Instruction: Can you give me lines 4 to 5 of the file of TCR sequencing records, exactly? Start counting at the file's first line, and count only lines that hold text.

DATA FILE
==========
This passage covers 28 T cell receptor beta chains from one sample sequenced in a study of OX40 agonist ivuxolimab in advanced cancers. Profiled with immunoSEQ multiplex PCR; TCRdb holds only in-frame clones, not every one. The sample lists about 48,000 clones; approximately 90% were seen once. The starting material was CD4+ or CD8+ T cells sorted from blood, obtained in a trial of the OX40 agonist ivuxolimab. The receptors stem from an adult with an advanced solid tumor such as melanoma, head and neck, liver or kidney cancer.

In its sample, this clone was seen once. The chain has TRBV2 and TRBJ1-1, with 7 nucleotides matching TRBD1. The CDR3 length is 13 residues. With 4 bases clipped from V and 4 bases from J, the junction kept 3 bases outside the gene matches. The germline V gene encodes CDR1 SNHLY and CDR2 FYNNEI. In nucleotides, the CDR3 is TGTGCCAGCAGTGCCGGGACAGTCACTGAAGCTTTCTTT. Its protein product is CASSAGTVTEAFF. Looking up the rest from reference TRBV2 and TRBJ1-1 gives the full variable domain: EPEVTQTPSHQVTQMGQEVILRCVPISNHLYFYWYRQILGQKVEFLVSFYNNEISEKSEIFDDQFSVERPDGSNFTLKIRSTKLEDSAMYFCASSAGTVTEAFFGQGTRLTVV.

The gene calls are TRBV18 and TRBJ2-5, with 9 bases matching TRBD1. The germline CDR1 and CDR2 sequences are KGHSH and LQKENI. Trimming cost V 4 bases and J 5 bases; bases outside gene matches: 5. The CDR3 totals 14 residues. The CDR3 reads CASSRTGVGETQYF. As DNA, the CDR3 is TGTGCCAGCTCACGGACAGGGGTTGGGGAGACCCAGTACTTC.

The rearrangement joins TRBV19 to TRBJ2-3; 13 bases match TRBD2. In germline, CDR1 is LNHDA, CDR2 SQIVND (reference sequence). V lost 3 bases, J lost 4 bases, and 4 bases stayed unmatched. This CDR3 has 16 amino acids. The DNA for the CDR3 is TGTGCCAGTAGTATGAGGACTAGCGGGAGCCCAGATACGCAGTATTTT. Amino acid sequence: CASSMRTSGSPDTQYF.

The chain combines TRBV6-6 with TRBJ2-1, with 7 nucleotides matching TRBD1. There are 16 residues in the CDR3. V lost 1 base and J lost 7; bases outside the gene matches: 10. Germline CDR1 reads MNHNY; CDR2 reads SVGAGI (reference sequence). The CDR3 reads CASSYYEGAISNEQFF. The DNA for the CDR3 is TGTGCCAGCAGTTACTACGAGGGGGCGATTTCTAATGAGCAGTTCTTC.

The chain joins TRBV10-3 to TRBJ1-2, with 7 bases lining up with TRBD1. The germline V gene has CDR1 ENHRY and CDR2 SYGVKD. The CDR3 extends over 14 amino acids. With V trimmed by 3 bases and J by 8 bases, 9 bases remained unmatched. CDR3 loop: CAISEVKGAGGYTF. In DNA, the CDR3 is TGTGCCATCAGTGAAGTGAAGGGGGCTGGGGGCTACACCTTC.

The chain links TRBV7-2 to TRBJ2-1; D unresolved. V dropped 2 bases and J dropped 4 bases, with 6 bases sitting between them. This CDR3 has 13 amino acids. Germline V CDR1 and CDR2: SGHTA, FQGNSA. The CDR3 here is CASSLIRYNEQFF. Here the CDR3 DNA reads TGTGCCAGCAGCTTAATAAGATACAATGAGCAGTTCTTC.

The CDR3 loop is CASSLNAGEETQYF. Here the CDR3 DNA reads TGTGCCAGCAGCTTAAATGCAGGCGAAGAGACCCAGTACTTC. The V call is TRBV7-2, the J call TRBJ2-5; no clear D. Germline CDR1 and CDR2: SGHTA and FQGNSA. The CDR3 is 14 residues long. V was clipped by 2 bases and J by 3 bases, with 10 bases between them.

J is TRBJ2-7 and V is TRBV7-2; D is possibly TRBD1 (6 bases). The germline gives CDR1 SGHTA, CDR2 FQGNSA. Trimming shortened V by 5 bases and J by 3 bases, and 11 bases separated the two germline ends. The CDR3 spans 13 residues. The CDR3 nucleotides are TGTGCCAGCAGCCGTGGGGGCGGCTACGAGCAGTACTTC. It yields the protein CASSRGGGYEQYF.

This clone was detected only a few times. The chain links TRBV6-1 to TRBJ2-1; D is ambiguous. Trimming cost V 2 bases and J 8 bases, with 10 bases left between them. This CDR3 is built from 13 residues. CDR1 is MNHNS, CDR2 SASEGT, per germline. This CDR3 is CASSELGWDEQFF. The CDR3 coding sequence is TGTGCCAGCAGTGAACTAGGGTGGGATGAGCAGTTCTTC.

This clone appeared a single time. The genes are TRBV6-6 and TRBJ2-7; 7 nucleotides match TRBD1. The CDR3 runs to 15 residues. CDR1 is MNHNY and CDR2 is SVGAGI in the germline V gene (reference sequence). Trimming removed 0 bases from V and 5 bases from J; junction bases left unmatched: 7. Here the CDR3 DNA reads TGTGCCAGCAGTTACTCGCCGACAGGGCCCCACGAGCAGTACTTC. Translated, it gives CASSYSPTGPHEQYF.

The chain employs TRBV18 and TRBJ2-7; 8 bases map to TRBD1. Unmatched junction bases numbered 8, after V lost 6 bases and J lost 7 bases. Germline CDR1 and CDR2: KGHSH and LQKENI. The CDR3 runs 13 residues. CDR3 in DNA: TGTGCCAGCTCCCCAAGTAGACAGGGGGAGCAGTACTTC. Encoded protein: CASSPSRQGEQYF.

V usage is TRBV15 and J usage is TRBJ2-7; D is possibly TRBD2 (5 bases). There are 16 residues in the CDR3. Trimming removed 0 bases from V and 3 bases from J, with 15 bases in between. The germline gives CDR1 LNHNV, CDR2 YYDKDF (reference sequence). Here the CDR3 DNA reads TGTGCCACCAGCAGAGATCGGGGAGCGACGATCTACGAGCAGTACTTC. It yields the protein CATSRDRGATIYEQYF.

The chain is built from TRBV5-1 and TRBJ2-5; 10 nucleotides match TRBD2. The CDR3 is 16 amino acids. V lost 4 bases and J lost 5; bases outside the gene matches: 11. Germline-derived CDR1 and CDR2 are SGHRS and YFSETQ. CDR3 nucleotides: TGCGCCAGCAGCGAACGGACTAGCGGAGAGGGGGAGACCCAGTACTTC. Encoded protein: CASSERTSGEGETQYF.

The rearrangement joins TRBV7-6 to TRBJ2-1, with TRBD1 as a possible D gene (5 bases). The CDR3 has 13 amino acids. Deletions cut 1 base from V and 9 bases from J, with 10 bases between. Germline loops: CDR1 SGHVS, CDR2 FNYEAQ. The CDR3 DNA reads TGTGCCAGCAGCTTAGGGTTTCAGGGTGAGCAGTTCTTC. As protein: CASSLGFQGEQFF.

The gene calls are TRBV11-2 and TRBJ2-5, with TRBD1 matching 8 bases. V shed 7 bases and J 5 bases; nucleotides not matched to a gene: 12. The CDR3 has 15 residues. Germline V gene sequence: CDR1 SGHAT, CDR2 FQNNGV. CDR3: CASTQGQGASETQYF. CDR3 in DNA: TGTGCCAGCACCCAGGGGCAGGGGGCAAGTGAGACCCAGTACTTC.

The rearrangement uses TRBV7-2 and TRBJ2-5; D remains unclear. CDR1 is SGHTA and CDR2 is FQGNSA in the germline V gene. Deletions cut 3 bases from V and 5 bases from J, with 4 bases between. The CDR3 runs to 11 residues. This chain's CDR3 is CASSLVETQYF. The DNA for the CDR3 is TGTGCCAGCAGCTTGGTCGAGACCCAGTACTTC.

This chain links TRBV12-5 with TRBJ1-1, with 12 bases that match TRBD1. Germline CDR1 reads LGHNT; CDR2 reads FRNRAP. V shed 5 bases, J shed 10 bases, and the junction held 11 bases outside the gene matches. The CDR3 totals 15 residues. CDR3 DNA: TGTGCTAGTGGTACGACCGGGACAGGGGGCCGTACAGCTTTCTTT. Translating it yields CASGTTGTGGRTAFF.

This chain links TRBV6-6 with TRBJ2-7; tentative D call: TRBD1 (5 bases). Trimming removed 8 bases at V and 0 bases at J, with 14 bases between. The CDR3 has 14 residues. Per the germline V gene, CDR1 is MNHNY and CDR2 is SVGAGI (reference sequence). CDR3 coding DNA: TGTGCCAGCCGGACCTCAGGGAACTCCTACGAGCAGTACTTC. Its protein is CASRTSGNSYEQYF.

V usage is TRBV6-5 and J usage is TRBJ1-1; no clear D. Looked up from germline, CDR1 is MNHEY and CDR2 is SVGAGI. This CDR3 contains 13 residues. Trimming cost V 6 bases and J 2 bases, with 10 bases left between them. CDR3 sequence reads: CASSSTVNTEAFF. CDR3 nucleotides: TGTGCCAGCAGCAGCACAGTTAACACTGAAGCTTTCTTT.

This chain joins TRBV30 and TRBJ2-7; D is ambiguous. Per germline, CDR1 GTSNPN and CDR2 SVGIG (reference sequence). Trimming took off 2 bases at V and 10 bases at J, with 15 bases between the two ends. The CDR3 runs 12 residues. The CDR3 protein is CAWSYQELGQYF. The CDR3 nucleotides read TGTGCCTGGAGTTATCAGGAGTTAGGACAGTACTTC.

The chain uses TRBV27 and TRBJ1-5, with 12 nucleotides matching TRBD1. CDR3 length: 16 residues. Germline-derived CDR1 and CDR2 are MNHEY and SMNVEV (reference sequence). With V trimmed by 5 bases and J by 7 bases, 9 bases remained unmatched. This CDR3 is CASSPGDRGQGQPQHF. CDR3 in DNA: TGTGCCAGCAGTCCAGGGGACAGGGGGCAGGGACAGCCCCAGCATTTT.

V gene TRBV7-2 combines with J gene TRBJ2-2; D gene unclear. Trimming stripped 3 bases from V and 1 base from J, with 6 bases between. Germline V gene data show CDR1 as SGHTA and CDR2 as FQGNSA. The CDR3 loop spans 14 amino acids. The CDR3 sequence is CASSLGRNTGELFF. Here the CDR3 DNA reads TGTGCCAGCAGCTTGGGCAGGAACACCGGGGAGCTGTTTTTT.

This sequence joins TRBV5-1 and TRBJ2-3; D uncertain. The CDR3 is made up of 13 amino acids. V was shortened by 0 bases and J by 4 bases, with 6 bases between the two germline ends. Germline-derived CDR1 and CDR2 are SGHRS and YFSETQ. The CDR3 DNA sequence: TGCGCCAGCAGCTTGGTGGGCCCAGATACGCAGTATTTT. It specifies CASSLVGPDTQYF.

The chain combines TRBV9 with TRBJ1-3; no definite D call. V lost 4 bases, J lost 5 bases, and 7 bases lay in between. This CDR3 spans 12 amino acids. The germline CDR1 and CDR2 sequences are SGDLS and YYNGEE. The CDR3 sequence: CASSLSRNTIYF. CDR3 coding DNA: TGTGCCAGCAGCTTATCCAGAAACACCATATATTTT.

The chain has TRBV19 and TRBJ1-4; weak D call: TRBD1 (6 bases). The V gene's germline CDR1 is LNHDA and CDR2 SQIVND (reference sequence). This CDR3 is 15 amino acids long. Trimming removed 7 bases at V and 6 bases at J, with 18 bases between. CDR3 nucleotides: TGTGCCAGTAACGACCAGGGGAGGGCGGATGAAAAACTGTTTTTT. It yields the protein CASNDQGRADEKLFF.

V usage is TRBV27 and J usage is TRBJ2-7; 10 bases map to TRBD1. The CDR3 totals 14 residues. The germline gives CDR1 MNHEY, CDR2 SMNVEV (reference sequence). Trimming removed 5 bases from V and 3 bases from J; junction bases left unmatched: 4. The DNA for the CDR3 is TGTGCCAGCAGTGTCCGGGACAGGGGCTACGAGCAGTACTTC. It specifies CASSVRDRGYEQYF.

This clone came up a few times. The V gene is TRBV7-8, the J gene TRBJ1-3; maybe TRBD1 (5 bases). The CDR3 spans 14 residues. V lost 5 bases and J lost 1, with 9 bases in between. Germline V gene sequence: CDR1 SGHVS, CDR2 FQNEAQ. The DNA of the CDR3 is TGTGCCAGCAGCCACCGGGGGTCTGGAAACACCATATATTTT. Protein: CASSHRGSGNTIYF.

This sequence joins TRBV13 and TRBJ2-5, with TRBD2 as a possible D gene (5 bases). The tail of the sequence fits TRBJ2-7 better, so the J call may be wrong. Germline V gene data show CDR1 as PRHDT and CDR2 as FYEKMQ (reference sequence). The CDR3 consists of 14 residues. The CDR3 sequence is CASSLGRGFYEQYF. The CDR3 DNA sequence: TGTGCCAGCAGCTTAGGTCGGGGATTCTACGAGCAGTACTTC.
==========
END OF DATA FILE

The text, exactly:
The rearrangement joins TRBV19 to TRBJ2-3; 13 bases match TRBD2. In germline, CDR1 is LNHDA, CDR2 SQIVND (reference sequence). V lost 3 bases, J lost 4 bases, and 4 bases stayed unmatched. This CDR3 has 16 amino acids. The DNA for the CDR3 is TGTGCCAGTAGTATGAGGACTAGCGGGAGCCCAGATACGCAGTATTTT. Amino acid sequence: CASSMRTSGSPDTQYF.

The chain combines TRBV6-6 with TRBJ2-1, with 7 nucleotides matching TRBD1. There are 16 residues in the CDR3. V lost 1 base and J lost 7; bases outside the gene matches: 10. Germline CDR1 reads MNHNY; CDR2 reads SVGAGI (reference sequence). The CDR3 reads CASSYYEGAISNEQFF. The DNA for the CDR3 is TGTGCCAGCAGTTACTACGAGGGGGCGATTTCTAATGAGCAGTTCTTC.